Life on Mars actor Philip Glenister has described the British TV industry as "screwed up" and run by "a lot of fools" who put "fame ahead of talent".
Philip Glenister plays DCI Gene Hunt in Life on Mars
The actor claimed soaps were frequently "churned out on a treadmill" and described reality shows as "cruel".
The pressure to meet targets could mean that "the better the quality, the more you're penalised", he told Radio Times.
Glenister added that if Life on Mars was delivered on budget, they would be asked to "do it for less" next time.
"It's very frustrating when they want to hurry you up to save money. I tell them: 'I didn't sign up for The Bill. Let's do it properly.'"
The 44-year-old, who plays chauvinist detective Gene Hunt in the BBC One series, expressed annoyance that "every awards ceremony" had a special category for soaps.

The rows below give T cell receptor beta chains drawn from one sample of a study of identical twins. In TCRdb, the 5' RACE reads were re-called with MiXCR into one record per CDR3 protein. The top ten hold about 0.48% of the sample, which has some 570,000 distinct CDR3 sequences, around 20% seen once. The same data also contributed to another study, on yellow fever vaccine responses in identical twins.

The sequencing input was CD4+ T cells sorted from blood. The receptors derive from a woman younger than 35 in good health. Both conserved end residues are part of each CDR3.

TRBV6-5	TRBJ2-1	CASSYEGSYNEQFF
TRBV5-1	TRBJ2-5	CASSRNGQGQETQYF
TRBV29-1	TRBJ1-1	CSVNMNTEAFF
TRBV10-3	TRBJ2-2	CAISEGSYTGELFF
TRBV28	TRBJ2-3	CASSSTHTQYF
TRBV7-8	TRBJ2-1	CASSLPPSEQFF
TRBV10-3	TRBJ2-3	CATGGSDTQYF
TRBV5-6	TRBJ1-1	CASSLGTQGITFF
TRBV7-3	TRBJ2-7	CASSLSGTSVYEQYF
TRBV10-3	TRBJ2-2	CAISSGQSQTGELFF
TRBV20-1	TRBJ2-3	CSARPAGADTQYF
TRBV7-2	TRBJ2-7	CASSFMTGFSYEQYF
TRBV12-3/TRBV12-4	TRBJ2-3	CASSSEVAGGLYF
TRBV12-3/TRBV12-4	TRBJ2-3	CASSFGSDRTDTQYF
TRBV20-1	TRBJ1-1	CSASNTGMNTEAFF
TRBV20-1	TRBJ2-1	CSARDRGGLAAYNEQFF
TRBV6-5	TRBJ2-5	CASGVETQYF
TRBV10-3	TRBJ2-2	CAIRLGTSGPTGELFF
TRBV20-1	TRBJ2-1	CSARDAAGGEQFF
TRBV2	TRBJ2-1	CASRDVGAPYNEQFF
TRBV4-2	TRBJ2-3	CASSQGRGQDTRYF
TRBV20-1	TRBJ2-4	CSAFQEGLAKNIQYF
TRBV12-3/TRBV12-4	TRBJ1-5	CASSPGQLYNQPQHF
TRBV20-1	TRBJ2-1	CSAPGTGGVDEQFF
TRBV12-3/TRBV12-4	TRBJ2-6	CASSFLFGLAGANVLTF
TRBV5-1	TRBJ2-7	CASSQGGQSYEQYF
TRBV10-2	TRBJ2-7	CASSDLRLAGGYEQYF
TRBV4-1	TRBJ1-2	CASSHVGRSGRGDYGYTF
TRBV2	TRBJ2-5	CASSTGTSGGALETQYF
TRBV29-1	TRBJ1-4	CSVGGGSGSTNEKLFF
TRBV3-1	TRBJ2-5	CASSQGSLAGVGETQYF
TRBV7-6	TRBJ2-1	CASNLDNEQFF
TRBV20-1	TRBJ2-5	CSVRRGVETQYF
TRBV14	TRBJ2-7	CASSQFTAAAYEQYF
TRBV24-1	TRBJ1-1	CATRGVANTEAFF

"I don't want to be a snob but they only do it to satisfy market forces," he said.
"Soaps are a separate industry, churned out on a treadmill with no time for any creative process."
He said EastEnders took itself too seriously but claimed Coronation Street did not, adding that he had "a soft spot" for the long-running ITV1 programme.
With reality television, there was "so much cheapness", he told the magazine.
Glenister (right) stars alongside John Simm in the TV drama
"Someone makes big bucks at someone else's expense and it's the sadistic element of shows like Big Brother I find so cruel.
"We're so screwed up with our principles. We used to mock Japanese game shows where they ate bugs. Now we're doing the same, if not worse. It's terrifying."
Glenister also ruled out appearing in the forthcoming US remake of Life on Mars.
He said the pressure of such a role would lead to him being treated "in the Priory", referring to the famous rehabilitation clinic.
"If I was 10 years younger or didn't have children, I might like to go to Hollywood, but it's never been a burning desire.
"I'm too old and cynical to go cap in hand."